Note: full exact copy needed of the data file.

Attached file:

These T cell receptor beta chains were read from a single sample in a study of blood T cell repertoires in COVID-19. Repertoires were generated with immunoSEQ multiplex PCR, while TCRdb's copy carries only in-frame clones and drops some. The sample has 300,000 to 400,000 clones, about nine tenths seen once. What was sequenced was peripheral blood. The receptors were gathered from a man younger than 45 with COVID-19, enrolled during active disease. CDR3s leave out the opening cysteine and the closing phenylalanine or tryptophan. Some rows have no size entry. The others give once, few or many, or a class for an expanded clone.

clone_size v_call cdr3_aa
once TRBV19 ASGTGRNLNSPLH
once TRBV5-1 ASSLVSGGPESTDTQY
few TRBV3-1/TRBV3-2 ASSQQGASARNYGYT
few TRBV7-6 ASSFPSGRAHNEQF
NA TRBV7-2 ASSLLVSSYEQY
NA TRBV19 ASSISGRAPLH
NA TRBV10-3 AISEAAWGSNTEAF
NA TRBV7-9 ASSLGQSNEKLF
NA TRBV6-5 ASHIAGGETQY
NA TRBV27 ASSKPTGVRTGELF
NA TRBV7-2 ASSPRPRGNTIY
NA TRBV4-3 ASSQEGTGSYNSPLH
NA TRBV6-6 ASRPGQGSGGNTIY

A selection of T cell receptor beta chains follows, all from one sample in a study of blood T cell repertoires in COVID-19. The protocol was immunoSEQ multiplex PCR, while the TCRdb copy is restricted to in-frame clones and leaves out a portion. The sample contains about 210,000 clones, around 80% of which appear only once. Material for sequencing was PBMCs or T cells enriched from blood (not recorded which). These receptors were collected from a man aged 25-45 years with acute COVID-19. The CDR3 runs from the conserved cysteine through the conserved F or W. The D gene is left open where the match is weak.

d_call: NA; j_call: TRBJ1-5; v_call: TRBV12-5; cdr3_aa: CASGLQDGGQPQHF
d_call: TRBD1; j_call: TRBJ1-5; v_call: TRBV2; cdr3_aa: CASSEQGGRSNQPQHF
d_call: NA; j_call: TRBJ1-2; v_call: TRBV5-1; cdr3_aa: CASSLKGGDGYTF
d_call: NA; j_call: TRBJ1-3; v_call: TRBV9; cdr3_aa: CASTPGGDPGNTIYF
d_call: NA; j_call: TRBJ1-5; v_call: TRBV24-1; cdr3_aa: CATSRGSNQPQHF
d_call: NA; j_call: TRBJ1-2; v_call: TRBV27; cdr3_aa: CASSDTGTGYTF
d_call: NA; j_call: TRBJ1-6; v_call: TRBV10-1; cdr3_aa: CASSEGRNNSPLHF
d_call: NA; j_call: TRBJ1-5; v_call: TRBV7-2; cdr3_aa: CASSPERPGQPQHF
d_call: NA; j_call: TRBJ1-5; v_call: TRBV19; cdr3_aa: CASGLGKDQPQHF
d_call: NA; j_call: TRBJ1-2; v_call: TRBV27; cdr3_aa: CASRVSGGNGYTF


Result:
These T cell receptor beta chains were read from a single sample in a study of blood T cell repertoires in COVID-19. Repertoires were generated with immunoSEQ multiplex PCR, while TCRdb's copy carries only in-frame clones and drops some. The sample has 300,000 to 400,000 clones, about nine tenths seen once. What was sequenced was peripheral blood. The receptors were gathered from a man younger than 45 with COVID-19, enrolled during active disease. CDR3s leave out the opening cysteine and the closing phenylalanine or tryptophan. Some rows have no size entry. The others give once, few or many, or a class for an expanded clone.

clone_size v_call cdr3_aa
once TRBV19 ASGTGRNLNSPLH
once TRBV5-1 ASSLVSGGPESTDTQY
few TRBV3-1/TRBV3-2 ASSQQGASARNYGYT
few TRBV7-6 ASSFPSGRAHNEQF
NA TRBV7-2 ASSLLVSSYEQY
NA TRBV19 ASSISGRAPLH
NA TRBV10-3 AISEAAWGSNTEAF
NA TRBV7-9 ASSLGQSNEKLF
NA TRBV6-5 ASHIAGGETQY
NA TRBV27 ASSKPTGVRTGELF
NA TRBV7-2 ASSPRPRGNTIY
NA TRBV4-3 ASSQEGTGSYNSPLH
NA TRBV6-6 ASRPGQGSGGNTIY

A selection of T cell receptor beta chains follows, all from one sample in a study of blood T cell repertoires in COVID-19. The protocol was immunoSEQ multiplex PCR, while the TCRdb copy is restricted to in-frame clones and leaves out a portion. The sample contains about 210,000 clones, around 80% of which appear only once. Material for sequencing was PBMCs or T cells enriched from blood (not recorded which). These receptors were collected from a man aged 25-45 years with acute COVID-19. The CDR3 runs from the conserved cysteine through the conserved F or W. The D gene is left open where the match is weak.

d_call: NA; j_call: TRBJ1-5; v_call: TRBV12-5; cdr3_aa: CASGLQDGGQPQHF
d_call: TRBD1; j_call: TRBJ1-5; v_call: TRBV2; cdr3_aa: CASSEQGGRSNQPQHF
d_call: NA; j_call: TRBJ1-2; v_call: TRBV5-1; cdr3_aa: CASSLKGGDGYTF
d_call: NA; j_call: TRBJ1-3; v_call: TRBV9; cdr3_aa: CASTPGGDPGNTIYF
d_call: NA; j_call: TRBJ1-5; v_call: TRBV24-1; cdr3_aa: CATSRGSNQPQHF
d_call: NA; j_call: TRBJ1-2; v_call: TRBV27; cdr3_aa: CASSDTGTGYTF
d_call: NA; j_call: TRBJ1-6; v_call: TRBV10-1; cdr3_aa: CASSEGRNNSPLHF
d_call: NA; j_call: TRBJ1-5; v_call: TRBV7-2; cdr3_aa: CASSPERPGQPQHF
d_call: NA; j_call: TRBJ1-5; v_call: TRBV19; cdr3_aa: CASGLGKDQPQHF
d_call: NA; j_call: TRBJ1-2; v_call: TRBV27; cdr3_aa: CASRVSGGNGYTF